Secret Cornwall… A short walk that packs a lot in

For spring flowers and Cornish coast all wrapped up in one package, this is a complete gem of a walk.

Most people reach Lundy Bay as part of longer walks along this popular  stunning stretch of coast path. For those in on the secret,  you can do an easy short 30 min walk to Lundy Hole and the Bay  that packs a lot in – just add your picnic and a flask  for the perfect lunch stop off.

Park at the Lundy Bay National Trust car park on the B3314 and the  sign-posted walk on National Trust land starts across the road from the car park.

Lundy Hole map
Map copyright OS

The mile or so walk takes you along a meandering flat path with hedgerows on both sides. Suddenly you turn a corner and find yourself in a completely unexpected small sheltered green wooded valley. We saw it in spring full of primroses, wild flowers, garlic and thyme so definitely picked the right season to see it at it’s best.

The walk continues onto Lundy Hole, also known as Pigeon Hole.  This is Cornwall, so obviously there is a Cornish legend to tell about it. As the legend goes, Lundy hole was made by the Devil, who arrived when St Minver was combing her hair on a nearby rock. She threw her comb at him with such force that he fled to the top of Lundy beach and dug the hole to escape back to hell.

Legends aside, Lundy Hole was  formed by a collapsed sea cave, leaving a crater with a rock arch. Even on a calm day you can hear the waves crashing around the cave with force from the vantage point of the wall at the top.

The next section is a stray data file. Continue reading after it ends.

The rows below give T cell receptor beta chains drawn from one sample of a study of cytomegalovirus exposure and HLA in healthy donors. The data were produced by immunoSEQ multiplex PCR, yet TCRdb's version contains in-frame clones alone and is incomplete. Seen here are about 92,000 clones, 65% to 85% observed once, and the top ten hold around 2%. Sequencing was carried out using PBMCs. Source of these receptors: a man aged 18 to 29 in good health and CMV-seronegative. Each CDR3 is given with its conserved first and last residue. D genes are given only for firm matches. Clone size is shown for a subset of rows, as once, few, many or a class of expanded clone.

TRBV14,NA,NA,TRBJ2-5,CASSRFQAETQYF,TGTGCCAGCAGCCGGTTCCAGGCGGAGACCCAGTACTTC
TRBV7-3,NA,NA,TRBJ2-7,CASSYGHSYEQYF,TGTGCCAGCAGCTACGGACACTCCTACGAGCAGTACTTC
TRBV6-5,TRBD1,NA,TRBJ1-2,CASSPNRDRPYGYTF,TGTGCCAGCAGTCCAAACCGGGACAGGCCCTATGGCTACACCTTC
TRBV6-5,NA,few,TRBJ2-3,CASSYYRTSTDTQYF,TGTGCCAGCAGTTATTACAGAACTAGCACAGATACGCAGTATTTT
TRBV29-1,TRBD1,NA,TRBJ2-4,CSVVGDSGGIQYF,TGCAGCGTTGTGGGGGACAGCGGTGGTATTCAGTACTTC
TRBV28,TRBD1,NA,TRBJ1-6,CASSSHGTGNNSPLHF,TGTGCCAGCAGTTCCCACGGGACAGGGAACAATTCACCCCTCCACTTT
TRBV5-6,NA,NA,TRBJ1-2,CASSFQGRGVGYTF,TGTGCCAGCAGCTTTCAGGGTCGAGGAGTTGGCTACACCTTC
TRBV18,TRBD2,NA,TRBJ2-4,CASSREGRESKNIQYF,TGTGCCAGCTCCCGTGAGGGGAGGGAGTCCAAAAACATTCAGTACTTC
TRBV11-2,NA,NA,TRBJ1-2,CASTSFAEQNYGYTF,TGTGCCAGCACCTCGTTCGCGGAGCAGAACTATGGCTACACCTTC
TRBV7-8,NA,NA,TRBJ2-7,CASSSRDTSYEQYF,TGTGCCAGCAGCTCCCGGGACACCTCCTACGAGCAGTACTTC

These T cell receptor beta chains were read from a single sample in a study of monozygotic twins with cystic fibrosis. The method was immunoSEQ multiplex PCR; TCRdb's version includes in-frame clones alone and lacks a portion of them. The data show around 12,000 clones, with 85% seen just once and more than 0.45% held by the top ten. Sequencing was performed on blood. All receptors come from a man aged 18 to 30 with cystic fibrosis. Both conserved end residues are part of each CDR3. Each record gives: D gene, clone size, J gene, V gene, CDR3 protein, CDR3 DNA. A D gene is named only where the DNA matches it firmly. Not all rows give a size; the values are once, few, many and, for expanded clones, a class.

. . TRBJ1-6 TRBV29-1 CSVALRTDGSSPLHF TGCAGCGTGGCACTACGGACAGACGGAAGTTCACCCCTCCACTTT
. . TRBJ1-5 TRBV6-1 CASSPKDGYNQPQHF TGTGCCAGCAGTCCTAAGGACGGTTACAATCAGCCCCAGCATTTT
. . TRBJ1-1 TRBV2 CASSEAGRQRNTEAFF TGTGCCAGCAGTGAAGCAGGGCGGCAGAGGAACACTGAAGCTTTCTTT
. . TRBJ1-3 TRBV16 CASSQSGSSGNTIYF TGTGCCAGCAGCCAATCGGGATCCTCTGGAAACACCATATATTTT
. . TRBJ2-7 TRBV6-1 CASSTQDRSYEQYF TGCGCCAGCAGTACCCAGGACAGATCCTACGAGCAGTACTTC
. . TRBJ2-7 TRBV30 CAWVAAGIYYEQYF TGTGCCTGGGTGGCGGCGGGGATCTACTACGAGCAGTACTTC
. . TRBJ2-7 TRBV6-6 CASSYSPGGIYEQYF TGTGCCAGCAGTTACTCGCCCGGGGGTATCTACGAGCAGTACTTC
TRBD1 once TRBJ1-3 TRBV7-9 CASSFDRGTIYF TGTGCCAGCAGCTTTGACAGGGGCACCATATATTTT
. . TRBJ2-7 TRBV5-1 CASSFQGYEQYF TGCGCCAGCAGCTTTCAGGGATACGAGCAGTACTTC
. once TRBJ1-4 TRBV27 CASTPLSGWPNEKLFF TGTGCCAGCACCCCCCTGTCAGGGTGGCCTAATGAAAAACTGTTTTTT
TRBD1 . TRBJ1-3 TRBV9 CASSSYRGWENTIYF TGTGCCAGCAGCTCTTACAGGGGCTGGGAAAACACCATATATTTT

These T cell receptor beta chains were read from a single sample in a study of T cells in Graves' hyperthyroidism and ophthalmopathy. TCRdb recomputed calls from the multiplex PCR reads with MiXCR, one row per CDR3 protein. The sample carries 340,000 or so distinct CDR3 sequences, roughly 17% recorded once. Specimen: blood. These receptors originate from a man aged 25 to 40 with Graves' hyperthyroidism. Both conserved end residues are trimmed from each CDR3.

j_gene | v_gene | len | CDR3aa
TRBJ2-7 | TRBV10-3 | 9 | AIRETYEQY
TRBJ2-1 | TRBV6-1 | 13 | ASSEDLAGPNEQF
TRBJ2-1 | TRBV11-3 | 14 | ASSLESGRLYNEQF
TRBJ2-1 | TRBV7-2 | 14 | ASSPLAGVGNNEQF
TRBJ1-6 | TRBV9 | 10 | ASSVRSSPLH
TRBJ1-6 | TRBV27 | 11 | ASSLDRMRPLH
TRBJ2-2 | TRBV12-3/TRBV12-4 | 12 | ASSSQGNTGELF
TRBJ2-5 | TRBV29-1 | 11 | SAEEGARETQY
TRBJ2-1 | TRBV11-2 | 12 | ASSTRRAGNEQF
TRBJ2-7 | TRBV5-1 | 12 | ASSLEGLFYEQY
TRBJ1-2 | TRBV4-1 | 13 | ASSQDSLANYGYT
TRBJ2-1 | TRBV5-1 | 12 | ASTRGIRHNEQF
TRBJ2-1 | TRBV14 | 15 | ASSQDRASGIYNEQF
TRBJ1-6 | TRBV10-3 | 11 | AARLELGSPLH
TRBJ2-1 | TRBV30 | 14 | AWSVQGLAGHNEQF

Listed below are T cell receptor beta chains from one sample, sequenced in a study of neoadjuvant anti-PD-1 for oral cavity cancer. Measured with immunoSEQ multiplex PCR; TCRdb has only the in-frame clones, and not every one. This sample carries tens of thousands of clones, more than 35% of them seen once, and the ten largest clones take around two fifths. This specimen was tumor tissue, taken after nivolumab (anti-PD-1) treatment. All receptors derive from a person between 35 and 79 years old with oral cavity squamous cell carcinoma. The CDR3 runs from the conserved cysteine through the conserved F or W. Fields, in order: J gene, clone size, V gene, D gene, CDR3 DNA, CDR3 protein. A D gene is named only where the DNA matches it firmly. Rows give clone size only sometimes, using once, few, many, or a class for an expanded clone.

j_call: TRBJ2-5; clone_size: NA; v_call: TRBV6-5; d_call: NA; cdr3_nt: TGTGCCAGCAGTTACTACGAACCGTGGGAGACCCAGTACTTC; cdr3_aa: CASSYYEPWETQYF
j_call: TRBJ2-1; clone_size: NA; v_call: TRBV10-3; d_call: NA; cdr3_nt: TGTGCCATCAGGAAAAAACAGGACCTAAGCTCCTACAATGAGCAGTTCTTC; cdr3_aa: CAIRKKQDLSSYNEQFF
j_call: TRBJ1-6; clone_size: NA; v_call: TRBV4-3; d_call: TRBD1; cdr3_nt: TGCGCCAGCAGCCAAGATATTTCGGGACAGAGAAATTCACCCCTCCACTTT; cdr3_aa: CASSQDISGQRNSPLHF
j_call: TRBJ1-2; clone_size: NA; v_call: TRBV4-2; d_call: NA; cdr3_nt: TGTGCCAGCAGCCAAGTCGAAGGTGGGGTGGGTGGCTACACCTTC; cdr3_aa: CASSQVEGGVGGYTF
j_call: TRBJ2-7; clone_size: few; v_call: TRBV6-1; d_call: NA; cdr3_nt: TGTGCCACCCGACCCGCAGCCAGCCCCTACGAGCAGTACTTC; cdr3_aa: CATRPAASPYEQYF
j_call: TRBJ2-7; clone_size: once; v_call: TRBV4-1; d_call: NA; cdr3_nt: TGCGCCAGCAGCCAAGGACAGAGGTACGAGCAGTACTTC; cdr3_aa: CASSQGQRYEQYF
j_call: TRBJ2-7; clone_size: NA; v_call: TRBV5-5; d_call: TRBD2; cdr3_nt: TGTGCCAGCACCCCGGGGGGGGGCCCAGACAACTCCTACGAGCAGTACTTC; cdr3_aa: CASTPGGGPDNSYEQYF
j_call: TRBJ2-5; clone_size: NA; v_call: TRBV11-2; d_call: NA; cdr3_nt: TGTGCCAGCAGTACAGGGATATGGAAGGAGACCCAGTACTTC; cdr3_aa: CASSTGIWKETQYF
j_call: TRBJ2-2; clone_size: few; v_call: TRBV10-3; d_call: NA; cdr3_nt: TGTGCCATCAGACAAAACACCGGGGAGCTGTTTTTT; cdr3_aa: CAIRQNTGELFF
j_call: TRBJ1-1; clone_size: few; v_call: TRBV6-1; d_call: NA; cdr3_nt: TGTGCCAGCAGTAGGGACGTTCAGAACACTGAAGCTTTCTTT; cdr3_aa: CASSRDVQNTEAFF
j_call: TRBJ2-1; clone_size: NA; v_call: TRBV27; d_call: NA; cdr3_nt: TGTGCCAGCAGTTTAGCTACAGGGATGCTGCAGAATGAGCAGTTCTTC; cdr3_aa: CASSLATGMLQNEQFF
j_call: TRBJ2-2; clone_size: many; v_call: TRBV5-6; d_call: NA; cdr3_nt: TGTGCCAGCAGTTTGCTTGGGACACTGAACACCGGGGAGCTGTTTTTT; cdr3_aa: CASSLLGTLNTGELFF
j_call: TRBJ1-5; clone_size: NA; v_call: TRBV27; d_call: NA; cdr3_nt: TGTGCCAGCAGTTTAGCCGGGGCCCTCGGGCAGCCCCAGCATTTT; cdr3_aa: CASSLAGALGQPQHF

Part of the magic of this little walk is that the coastline is  completely hidden  along the path and you don’t really know what  you will find at the end until you pass Lundy hole and get your first proper view of Lundy beach  further along through a gap.


Lundy beach itself is a sandy beach at low tide which is actually a lot bigger then it appears but from the coast path you get great views along the coast of Lobb’s rock.

There are  wooden steps giving access to explore the large rocky boulders at the entrance onto the beach where you can be amazed at the power of the winter seas that created them, and can find samphire growing above the tide line. Depending on the tide, you can explore Lundy beach  or continue  further up and round Pennywilgie point to Epphaven Cove which is one of those lovely sheltered Cornish coves that makes you think you are very lucky to have found it.

Return the way you came back to the car park and before you leave the area, stop off at the Porteath bee centre for some honey  – yum!



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